Meanwhile, the author of this book was counting the profits, but if you're looking for remorse, second thoughts or even interesting reflections on a life essentially lived on the pain and suffering of others, you've come to the wrong place. This oddly flat and, frankly, repellent book is certainly not confessional and is, in fact, less a memoir than it is an apologia for the brother Roberto quite obviously admires still. Pablo's drift into criminality is, in his brother's mind, at least, the inevitable consequence of growing up poor and ambitious in a violent, underdeveloped society. The fact that hundreds of thousands of other young men growing up in similar circumstances didn't elect to better themselves by profiteering on misery and death is airily passed over; Pablo, after all, was "a born leader." Roberto also dismisses all the stories about his personal violence; it was all defensive. Moreover, they had a heck of a good time living high on all that money, building fantastic houses, acquiring high-tech toys, eating in the best restaurants and drinking great champagne -- the names of which neither Roberto nor his coauthor seem quite able to spell. They traveled the world, visited Disney World and the FBI museum -- Pablo liked the guns -- and even had dinner with Frank Sinatra in Las Vegas. Just a bunch of wild and crazy guys . . . in this account, at least.

Roberto even has an explanation for the celebrated story about Pablo's first boyish crime scheme: stealing tombstones from a local cemetery and selling them for reuse. As it turns out, a relative had a marble polishing shop nearby, and Pablo looted the stones only from ill-tended, seldom-visited graves. When he made his pile on cocaine, he spread it around his home turf like a regular Robin Hood. To Roberto, it was all of a piece with the good-hearted concern for the poor that once made his brother yearn for law school and a career in politics. That it also turned most of Medellin into collaborators against the authorities is incidental.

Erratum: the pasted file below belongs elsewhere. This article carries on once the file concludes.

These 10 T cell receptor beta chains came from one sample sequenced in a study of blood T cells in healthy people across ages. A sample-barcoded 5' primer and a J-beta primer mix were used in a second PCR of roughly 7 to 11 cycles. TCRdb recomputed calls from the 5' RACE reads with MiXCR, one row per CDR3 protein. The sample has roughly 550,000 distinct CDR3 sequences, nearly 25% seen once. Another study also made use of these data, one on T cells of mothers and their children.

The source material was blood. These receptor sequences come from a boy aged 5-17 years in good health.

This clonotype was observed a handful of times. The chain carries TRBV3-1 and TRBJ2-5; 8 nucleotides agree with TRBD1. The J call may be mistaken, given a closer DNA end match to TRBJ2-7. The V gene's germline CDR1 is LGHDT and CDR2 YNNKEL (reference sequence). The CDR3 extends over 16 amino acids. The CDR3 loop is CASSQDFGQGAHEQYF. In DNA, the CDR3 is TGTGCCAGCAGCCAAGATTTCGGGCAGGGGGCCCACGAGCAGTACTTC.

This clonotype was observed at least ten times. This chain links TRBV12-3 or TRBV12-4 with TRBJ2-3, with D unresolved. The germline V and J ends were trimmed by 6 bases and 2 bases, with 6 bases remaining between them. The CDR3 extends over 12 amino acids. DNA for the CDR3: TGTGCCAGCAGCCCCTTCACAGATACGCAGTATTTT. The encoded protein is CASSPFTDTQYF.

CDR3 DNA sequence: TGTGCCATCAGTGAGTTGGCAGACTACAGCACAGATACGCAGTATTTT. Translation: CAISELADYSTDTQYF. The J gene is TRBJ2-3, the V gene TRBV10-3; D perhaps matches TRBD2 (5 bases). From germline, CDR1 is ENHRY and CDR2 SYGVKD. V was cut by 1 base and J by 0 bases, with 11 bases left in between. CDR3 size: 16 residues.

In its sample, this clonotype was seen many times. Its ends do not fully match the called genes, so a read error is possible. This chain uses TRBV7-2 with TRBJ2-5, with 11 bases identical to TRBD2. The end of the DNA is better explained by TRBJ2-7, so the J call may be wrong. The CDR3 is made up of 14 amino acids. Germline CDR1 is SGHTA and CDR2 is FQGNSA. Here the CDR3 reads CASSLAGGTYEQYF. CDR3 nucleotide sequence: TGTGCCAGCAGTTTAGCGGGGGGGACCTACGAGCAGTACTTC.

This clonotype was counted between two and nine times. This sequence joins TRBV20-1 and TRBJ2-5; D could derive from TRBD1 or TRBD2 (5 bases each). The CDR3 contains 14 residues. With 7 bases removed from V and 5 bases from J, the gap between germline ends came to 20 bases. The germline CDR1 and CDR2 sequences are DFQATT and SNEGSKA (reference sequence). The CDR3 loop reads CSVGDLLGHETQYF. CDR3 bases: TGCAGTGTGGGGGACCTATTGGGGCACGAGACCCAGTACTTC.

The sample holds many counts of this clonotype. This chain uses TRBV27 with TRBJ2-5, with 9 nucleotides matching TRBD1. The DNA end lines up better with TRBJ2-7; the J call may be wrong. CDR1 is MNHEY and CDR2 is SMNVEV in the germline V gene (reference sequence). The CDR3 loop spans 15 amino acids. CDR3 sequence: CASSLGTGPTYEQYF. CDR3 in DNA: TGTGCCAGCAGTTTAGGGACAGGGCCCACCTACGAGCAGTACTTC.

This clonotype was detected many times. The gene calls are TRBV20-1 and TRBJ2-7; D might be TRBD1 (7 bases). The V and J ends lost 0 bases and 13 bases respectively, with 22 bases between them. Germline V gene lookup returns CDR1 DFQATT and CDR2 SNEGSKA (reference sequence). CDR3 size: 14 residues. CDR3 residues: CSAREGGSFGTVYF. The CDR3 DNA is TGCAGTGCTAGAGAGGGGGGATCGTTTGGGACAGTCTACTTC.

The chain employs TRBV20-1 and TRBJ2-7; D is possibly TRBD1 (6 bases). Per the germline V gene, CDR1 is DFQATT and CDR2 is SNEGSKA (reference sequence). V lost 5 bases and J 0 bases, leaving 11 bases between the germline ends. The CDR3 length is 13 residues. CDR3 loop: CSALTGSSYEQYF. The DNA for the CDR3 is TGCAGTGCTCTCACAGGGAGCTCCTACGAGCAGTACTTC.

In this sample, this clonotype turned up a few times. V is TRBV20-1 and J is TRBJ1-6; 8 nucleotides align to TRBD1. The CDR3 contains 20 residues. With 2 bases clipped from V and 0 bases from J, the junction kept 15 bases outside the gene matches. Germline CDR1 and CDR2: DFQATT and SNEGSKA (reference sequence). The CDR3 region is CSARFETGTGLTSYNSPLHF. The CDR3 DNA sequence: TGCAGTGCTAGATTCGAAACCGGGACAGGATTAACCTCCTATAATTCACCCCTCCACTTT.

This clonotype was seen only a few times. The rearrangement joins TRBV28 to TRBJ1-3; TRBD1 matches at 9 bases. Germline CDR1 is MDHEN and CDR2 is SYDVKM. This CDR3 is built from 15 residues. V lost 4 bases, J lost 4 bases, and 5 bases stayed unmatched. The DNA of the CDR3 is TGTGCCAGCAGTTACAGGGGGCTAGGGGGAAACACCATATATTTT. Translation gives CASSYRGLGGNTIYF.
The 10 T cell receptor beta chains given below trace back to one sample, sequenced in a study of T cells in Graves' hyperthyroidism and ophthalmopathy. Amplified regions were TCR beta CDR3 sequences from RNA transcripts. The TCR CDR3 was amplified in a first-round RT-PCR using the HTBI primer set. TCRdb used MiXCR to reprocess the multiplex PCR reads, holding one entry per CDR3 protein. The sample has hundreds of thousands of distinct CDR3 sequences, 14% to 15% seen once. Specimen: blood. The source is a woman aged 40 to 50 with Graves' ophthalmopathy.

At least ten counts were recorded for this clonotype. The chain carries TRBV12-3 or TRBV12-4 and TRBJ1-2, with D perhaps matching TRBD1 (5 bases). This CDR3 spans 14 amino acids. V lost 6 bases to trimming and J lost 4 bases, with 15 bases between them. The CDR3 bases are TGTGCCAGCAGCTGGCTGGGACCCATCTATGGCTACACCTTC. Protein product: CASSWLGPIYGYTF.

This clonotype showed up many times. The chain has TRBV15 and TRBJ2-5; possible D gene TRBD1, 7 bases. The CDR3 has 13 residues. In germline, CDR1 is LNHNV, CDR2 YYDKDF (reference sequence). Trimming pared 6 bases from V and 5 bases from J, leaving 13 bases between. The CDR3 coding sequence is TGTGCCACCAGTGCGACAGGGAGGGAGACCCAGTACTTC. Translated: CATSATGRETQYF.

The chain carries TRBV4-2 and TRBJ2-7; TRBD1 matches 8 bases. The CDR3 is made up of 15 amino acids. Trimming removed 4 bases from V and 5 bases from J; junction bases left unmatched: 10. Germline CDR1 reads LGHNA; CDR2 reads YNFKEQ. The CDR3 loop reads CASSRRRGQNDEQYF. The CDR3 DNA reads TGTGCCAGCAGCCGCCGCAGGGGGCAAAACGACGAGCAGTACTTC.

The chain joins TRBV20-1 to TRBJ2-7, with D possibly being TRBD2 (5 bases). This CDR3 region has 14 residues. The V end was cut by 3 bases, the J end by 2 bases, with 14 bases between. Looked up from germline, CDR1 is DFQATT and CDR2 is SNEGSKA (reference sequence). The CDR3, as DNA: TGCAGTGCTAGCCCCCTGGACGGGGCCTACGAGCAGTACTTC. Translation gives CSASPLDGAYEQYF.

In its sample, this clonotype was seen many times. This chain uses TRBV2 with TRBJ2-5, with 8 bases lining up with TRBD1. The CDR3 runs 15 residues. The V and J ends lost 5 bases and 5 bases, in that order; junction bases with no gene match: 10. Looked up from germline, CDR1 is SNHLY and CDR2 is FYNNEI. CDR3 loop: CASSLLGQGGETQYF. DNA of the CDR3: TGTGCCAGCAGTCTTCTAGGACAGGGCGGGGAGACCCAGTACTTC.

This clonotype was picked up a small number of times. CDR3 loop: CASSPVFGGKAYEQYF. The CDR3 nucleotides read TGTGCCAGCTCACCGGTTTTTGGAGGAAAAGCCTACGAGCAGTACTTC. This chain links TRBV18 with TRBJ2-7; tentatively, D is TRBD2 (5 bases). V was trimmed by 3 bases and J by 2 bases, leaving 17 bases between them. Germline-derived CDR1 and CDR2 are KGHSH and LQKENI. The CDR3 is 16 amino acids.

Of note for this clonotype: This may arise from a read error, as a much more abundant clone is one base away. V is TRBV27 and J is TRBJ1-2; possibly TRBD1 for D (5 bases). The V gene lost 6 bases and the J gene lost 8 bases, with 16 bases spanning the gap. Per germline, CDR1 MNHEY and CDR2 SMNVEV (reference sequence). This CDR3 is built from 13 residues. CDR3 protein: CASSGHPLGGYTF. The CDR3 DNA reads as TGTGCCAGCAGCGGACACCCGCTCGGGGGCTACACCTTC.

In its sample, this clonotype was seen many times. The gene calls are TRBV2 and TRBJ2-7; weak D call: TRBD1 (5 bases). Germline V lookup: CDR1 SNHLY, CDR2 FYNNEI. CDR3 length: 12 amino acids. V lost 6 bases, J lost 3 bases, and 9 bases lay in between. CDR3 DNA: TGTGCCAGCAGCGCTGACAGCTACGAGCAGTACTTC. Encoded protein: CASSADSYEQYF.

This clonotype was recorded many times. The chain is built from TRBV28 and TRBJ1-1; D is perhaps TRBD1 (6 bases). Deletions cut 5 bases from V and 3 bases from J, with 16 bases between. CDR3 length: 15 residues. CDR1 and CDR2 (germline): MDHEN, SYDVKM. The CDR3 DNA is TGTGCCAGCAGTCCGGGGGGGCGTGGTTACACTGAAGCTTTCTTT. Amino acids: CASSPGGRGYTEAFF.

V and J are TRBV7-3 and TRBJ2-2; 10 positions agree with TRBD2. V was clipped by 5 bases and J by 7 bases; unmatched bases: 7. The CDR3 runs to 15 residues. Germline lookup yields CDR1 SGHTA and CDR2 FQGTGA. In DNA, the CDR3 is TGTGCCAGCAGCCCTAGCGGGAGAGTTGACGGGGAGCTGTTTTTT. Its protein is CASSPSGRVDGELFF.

Roberto was arrested before U.S. and Colombian authorities -- as well as his Cali-based rivals -- closed in on Pablo and forced him into the 1993 shootout that left him dead at the age of 44. Roberto served 14 years in prison and was disfigured (and nearly blinded) by a letter bomb he received while in custody. He now lives quietly on a ranch in Colombia, forbidden to leave the country as a condition of release. A series of corneal transplants restored a portion of his physical sight -- though moral insight, or even rudimentary philosophical reflection, appear to be aspects of vision he never had a chance to recover because he never possessed them. For example, he takes no responsibility -- indeed, never mentions -- the corrosive effect on Colombia's civil society of Pablo's infamous policy of giving officials in his native land a choice between "plata o plomo" (silver or lead), which is to say, accept my bribe or take a bullet.

In the end, Roberto regards his brother and their entire criminal enterprise as reasonable responses to the violence and economic injustice of Colombian society. Their real enemies, in his mind, were his country's privileged classes and the U.S. administrations that compromised Colombian sovereignty by forcing extradition treaties as the price of aid. The sad part is that neither Escobar brother ever saw himself for what he really was: an agent of an uncontrolled American appetite for drugs that essentially has recolonized one Latin American society after another. Narcocorrido romanticism aside, Pablo and Roberto Escobar were simply agents of imperial consumerism.

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timothy.rutten@latimes.com